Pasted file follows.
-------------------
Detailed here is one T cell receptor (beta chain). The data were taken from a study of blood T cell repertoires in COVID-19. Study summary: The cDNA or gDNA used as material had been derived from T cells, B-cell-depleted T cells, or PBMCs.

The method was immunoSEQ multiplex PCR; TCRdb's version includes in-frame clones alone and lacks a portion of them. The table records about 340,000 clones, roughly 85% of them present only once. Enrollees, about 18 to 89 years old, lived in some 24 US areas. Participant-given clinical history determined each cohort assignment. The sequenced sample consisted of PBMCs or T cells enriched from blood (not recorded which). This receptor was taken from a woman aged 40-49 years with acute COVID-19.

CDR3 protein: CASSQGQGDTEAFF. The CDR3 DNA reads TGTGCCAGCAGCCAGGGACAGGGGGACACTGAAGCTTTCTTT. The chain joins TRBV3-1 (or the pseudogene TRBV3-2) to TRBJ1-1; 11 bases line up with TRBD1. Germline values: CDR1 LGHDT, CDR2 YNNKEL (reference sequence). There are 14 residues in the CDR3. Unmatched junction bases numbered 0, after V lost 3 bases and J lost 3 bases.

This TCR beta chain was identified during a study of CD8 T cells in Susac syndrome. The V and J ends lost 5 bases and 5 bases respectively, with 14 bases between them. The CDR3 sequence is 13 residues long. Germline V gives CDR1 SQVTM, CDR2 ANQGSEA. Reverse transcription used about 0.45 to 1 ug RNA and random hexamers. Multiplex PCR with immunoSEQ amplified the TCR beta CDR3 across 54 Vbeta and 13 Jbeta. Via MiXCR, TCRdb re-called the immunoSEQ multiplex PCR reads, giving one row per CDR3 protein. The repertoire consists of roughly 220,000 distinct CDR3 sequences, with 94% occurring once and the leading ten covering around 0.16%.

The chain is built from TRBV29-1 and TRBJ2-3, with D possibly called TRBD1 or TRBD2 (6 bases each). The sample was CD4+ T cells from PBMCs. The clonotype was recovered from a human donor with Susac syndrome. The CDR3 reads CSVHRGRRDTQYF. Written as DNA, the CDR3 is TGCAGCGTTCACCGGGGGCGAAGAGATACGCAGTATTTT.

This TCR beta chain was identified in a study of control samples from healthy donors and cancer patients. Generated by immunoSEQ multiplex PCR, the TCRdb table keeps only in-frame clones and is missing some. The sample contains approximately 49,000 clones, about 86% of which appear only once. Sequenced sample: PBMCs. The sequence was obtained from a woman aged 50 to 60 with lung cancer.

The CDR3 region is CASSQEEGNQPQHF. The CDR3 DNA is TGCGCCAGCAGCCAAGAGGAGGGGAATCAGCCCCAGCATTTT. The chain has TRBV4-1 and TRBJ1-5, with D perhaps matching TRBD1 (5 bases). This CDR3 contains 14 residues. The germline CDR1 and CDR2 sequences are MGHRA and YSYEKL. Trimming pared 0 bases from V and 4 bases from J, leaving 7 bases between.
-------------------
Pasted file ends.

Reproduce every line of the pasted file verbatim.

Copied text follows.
Detailed here is one T cell receptor (beta chain). The data were taken from a study of blood T cell repertoires in COVID-19. Study summary: The cDNA or gDNA used as material had been derived from T cells, B-cell-depleted T cells, or PBMCs.

The method was immunoSEQ multiplex PCR; TCRdb's version includes in-frame clones alone and lacks a portion of them. The table records about 340,000 clones, roughly 85% of them present only once. Enrollees, about 18 to 89 years old, lived in some 24 US areas. Participant-given clinical history determined each cohort assignment. The sequenced sample consisted of PBMCs or T cells enriched from blood (not recorded which). This receptor was taken from a woman aged 40-49 years with acute COVID-19.

CDR3 protein: CASSQGQGDTEAFF. The CDR3 DNA reads TGTGCCAGCAGCCAGGGACAGGGGGACACTGAAGCTTTCTTT. The chain joins TRBV3-1 (or the pseudogene TRBV3-2) to TRBJ1-1; 11 bases line up with TRBD1. Germline values: CDR1 LGHDT, CDR2 YNNKEL (reference sequence). There are 14 residues in the CDR3. Unmatched junction bases numbered 0, after V lost 3 bases and J lost 3 bases.

This TCR beta chain was identified during a study of CD8 T cells in Susac syndrome. The V and J ends lost 5 bases and 5 bases respectively, with 14 bases between them. The CDR3 sequence is 13 residues long. Germline V gives CDR1 SQVTM, CDR2 ANQGSEA. Reverse transcription used about 0.45 to 1 ug RNA and random hexamers. Multiplex PCR with immunoSEQ amplified the TCR beta CDR3 across 54 Vbeta and 13 Jbeta. Via MiXCR, TCRdb re-called the immunoSEQ multiplex PCR reads, giving one row per CDR3 protein. The repertoire consists of roughly 220,000 distinct CDR3 sequences, with 94% occurring once and the leading ten covering around 0.16%.

The chain is built from TRBV29-1 and TRBJ2-3, with D possibly called TRBD1 or TRBD2 (6 bases each). The sample was CD4+ T cells from PBMCs. The clonotype was recovered from a human donor with Susac syndrome. The CDR3 reads CSVHRGRRDTQYF. Written as DNA, the CDR3 is TGCAGCGTTCACCGGGGGCGAAGAGATACGCAGTATTTT.

This TCR beta chain was identified in a study of control samples from healthy donors and cancer patients. Generated by immunoSEQ multiplex PCR, the TCRdb table keeps only in-frame clones and is missing some. The sample contains approximately 49,000 clones, about 86% of which appear only once. Sequenced sample: PBMCs. The sequence was obtained from a woman aged 50 to 60 with lung cancer.

The CDR3 region is CASSQEEGNQPQHF. The CDR3 DNA is TGCGCCAGCAGCCAAGAGGAGGGGAATCAGCCCCAGCATTTT. The chain has TRBV4-1 and TRBJ1-5, with D perhaps matching TRBD1 (5 bases). This CDR3 contains 14 residues. The germline CDR1 and CDR2 sequences are MGHRA and YSYEKL. Trimming pared 0 bases from V and 4 bases from J, leaving 7 bases between.